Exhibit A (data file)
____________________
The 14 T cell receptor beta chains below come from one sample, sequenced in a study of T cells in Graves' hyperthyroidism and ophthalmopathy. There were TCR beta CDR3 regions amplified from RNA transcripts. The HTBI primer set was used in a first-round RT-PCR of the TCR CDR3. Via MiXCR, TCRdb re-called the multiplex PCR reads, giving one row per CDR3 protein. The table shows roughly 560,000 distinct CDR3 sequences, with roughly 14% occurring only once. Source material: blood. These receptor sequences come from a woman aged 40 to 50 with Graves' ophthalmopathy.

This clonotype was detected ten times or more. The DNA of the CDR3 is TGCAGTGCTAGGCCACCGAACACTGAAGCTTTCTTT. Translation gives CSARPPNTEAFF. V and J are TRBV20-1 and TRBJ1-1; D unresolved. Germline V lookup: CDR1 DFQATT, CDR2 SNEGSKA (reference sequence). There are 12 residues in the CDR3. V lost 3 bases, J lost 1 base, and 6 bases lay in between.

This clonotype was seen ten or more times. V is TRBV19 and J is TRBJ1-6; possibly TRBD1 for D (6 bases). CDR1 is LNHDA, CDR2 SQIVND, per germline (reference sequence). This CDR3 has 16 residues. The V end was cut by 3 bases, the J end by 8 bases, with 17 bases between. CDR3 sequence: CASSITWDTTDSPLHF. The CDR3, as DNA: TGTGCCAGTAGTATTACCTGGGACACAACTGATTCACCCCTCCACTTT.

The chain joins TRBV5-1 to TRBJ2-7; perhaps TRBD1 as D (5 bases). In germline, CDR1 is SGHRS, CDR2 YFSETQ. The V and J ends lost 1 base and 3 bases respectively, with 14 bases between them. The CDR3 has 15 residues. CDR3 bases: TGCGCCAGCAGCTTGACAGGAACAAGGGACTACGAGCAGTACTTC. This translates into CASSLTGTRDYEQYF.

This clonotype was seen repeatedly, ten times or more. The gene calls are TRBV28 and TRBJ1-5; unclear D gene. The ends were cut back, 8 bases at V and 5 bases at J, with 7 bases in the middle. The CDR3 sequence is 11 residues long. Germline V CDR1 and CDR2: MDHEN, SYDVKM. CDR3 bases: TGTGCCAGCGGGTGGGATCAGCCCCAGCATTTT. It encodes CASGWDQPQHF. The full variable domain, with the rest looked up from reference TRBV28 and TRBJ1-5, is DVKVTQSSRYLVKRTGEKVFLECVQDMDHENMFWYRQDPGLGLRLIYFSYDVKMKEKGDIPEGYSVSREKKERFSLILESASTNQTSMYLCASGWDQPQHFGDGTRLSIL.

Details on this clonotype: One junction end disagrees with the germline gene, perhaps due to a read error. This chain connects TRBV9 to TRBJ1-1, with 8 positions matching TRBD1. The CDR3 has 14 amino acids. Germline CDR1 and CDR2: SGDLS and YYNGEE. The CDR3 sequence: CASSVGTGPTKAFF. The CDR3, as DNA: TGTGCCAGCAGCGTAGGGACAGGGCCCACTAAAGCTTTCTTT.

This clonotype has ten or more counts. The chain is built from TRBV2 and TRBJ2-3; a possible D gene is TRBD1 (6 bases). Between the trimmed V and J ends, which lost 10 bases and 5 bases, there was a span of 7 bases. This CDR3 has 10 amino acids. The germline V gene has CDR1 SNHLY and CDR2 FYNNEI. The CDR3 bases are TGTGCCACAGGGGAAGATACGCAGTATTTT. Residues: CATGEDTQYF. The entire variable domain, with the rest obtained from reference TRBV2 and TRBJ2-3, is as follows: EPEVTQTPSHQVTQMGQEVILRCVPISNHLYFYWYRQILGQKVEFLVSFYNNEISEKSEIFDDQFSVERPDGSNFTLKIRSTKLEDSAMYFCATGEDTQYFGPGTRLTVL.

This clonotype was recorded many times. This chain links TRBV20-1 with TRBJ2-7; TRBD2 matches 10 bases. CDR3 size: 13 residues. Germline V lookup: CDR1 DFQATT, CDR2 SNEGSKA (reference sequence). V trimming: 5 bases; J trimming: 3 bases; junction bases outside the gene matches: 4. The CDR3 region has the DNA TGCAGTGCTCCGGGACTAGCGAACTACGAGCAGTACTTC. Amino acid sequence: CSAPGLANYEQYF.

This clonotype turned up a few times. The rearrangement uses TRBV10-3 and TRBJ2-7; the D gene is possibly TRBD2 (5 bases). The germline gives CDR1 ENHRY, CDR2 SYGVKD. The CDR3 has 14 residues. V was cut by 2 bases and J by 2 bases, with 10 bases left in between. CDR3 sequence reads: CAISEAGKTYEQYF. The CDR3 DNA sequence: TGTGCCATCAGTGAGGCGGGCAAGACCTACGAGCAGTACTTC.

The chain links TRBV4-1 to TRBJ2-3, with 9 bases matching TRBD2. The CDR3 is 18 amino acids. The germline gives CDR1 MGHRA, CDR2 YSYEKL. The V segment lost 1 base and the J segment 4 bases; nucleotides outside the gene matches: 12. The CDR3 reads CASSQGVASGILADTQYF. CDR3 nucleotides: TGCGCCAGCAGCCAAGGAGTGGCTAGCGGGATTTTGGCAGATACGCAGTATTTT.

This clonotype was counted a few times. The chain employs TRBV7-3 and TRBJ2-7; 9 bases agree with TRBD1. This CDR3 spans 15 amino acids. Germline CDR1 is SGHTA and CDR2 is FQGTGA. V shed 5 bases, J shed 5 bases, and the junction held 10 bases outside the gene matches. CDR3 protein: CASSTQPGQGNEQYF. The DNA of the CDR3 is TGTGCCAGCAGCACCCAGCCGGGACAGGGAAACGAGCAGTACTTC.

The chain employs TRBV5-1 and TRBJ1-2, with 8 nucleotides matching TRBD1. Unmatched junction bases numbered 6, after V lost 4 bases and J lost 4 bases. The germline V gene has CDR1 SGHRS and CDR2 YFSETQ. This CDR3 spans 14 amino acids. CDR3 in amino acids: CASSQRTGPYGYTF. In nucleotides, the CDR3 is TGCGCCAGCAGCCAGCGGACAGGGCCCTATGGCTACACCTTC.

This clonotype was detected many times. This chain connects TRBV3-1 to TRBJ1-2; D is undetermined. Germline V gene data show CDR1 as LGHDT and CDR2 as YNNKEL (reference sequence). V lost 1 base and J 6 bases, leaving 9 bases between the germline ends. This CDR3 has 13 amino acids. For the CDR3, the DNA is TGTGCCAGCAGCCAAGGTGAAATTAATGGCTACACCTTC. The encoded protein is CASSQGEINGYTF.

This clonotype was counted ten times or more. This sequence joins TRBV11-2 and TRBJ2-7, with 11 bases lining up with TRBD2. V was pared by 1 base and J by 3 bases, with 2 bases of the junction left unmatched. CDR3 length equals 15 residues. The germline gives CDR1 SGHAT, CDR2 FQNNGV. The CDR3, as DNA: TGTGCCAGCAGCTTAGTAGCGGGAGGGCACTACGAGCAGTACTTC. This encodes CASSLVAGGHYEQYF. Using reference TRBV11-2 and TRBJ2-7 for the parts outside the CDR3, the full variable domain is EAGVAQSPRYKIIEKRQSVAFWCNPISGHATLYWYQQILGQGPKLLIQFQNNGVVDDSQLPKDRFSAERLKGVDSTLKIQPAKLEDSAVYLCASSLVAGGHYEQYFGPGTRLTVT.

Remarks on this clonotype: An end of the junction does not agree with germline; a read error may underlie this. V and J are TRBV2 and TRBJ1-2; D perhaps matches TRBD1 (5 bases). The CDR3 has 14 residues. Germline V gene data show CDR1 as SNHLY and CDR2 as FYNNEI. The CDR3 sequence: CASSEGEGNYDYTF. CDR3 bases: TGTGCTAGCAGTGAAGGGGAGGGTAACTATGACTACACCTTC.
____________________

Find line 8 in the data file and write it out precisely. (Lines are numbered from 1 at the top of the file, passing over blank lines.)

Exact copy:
This clonotype was recorded many times. This chain links TRBV20-1 with TRBJ2-7; TRBD2 matches 10 bases. CDR3 size: 13 residues. Germline V lookup: CDR1 DFQATT, CDR2 SNEGSKA (reference sequence). V trimming: 5 bases; J trimming: 3 bases; junction bases outside the gene matches: 4. The CDR3 region has the DNA TGCAGTGCTCCGGGACTAGCGAACTACGAGCAGTACTTC. Amino acid sequence: CSAPGLANYEQYF.